This is a picture of Anya crushing my head, as she was on the greenscreen used for the weather broadcasts in the station.

We got home, opened the gifts, and were floored.  They had spent a lot of money on incredibly well-thought gifts for both my girls.  They had bought 2 of everything, so they didn't need to share.

The smallest boxes contained the biggest punch, though.  In each of these boxes were identical lockets, for both Amie and Anya.  In the lockets were two pictures.   One was a family picture that we have hanging in our living room (thanks Janelle and Leia!), and one is of the girls hugging in Hawai'i after our amazing Luau.  Anya was overwhelmed by how awesome this gift is.

Here is a picture of her loving it to pieces.

This story tells me something different.  Zara and I worked together on weekends at the end of my TV career, when I was DONE with working in TV.  However, he says that I was incredibly kind to him, taught him a bunch of stuff, and he's always remembered me well....even after 11 years.

I look at this story and know that it's never the big things we do, the grand gestures, that matter.  It's the consistent kindnesses, the small gestures, the quiet moments, the times we go out of our way that people remember and matter to them.  When we spend the most valuable resource we have (time) to give to others, they will reciprocate.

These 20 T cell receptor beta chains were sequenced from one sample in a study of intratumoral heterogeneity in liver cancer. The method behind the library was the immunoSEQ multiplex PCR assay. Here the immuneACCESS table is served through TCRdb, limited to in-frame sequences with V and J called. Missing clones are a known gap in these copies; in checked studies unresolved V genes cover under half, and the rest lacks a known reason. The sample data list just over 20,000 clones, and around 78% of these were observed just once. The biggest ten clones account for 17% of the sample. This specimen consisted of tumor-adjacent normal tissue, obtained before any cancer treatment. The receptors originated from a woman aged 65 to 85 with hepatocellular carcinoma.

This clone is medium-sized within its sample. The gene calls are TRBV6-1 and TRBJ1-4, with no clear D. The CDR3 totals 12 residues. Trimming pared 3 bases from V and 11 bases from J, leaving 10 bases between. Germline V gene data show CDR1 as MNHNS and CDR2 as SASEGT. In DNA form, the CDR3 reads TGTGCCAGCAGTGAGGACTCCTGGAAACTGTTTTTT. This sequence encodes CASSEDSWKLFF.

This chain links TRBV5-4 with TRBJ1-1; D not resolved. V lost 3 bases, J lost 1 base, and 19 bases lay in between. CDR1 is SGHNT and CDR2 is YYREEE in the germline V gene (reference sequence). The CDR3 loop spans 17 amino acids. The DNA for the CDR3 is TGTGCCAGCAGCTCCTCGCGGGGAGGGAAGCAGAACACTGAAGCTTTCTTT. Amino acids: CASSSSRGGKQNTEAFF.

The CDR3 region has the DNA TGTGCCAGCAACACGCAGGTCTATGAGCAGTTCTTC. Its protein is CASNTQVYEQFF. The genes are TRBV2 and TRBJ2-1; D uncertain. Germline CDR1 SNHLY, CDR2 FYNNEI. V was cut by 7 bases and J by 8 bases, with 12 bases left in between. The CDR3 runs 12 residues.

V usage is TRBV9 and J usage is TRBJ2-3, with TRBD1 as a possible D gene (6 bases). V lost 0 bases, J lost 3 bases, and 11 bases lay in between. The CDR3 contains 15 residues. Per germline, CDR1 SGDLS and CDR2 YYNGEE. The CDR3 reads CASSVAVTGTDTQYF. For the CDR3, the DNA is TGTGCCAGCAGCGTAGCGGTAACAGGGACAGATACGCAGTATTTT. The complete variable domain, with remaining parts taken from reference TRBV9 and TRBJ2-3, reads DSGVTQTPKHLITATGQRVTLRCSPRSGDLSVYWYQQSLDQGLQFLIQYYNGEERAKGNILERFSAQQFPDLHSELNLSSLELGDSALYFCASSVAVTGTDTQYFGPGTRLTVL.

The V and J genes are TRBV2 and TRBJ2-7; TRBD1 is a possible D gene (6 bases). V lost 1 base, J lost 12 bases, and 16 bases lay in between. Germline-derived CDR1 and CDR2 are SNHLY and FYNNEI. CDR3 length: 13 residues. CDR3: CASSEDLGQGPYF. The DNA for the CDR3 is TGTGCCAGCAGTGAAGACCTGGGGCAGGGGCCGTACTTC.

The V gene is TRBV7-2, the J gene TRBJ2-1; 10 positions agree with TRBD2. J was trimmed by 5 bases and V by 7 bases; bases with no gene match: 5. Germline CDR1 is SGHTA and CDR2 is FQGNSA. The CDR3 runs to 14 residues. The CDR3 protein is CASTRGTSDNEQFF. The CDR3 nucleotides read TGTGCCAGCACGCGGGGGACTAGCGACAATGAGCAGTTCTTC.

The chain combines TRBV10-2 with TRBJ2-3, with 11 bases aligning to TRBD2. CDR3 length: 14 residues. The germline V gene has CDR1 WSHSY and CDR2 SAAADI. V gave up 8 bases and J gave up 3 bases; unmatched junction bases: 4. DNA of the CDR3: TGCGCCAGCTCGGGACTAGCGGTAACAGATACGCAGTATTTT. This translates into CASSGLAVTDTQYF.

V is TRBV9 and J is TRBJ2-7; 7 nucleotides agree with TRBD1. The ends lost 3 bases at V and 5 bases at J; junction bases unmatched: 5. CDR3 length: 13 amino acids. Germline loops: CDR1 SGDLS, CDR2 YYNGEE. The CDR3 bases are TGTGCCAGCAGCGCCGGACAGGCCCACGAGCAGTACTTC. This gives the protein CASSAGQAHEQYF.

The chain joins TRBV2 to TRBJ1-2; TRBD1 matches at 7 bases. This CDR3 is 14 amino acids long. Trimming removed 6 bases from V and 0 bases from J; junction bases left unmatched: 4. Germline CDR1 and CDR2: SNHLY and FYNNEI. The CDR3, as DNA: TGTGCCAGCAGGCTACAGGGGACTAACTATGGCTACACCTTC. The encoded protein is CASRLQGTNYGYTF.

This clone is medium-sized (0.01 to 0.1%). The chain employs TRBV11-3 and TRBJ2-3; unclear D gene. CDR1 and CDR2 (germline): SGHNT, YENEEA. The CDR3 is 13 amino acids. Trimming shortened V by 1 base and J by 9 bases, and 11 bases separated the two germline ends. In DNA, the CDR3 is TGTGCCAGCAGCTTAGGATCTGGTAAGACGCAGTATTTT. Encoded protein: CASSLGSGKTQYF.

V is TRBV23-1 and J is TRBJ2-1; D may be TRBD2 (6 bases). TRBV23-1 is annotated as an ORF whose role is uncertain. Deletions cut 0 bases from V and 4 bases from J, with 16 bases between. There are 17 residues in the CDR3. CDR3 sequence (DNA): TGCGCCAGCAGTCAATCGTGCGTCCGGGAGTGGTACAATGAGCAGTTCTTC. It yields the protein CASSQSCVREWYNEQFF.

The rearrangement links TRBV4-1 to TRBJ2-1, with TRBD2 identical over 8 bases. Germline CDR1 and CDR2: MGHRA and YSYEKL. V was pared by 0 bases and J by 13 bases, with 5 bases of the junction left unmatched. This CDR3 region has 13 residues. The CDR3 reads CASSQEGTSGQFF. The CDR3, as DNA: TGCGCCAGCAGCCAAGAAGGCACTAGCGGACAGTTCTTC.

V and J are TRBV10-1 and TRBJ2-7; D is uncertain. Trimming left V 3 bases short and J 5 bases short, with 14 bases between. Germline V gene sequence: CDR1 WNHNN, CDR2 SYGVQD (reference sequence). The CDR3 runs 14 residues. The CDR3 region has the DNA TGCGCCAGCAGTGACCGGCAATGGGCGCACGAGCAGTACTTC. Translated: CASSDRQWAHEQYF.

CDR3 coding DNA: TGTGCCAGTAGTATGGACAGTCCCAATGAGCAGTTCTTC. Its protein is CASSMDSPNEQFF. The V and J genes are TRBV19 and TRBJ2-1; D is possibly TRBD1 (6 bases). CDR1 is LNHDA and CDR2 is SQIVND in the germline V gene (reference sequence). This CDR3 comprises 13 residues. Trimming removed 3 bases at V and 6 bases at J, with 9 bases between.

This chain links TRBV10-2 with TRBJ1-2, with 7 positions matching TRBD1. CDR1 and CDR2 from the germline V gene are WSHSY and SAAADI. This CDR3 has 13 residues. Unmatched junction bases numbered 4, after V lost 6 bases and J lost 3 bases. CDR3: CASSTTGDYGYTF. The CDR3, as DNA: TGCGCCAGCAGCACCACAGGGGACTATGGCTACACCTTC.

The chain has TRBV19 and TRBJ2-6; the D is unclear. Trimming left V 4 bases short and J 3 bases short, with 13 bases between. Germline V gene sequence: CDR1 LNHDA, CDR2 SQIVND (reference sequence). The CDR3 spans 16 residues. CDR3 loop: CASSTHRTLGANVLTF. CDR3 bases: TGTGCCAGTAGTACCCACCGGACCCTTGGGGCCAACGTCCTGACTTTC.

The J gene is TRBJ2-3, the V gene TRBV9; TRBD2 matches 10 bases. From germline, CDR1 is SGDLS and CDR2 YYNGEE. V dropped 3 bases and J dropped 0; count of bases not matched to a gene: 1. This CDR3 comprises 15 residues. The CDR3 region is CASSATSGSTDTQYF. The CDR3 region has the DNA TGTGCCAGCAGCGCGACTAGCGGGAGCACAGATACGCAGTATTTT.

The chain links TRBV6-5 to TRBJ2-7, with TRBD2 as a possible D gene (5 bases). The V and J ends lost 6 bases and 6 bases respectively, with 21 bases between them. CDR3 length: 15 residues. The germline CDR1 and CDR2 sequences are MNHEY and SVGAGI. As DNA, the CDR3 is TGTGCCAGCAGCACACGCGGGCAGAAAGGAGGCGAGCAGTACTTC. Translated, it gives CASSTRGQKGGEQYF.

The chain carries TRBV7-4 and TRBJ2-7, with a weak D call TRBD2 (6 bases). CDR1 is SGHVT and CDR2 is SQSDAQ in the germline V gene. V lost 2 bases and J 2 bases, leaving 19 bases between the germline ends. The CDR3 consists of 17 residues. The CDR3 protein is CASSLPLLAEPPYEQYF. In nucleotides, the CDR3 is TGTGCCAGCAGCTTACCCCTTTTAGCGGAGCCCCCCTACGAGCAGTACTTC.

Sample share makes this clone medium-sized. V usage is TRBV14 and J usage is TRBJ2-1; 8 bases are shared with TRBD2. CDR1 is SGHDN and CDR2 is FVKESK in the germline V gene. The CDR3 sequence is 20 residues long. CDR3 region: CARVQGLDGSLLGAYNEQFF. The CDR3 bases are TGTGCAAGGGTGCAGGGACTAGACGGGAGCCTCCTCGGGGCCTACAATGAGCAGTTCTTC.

So, my gift (and quest) to you, as you go through the chaos of Christmas and New Years, is:

  • to give thanks for what you have, while you have it, as you do not know when it will be gone.
  • to do the small things as much as possible, as they are the things that truly matter.
I could go on sermonizing for a while, but I shall not.  Today was a really good day, and I'm not sure how many of those we have left.

So, from the Strzalkowski family to your family, have a great Christmas matter who you define family as, or what religious persuasion (or lack thereof) you hold dear.  

Merry Christmas everyone.

Saturday, December 20, 2014

Peculiarities of Now

Greetings All.

Life has been normal, that is, our new normal, in the last week.  Amie is on day 7-ish of not eating.  That’s not saying “not eating” like a middle schooler might say they’re starving, as in “I haven’t eaten in 90 minutes, I’m starving.”  It’s ingesting no food at all for 7 days. None.  Not even a bite. 

Marcia, Amie’s Nurse Practitioner at Mott says that’s way more normal than Amie’s pattern over the last 2 years, which was having a hearty-ish appetite throughout her 20+ rounds of chemo and 2 courses of radiation.  Marcia made the comment that it was a miracle that she never needed a nasal-gastric tube (delivering food through a feeding tube through her nose) during that time, because most kids just stop eating.  She danced close to the threshold a few times, but Shelley and I (mostly Shelley) always figured out a way to convince her to eat...something, whatever it was.  All the food rules were out.

I cannot tell you how glad I am that we never had to go through that.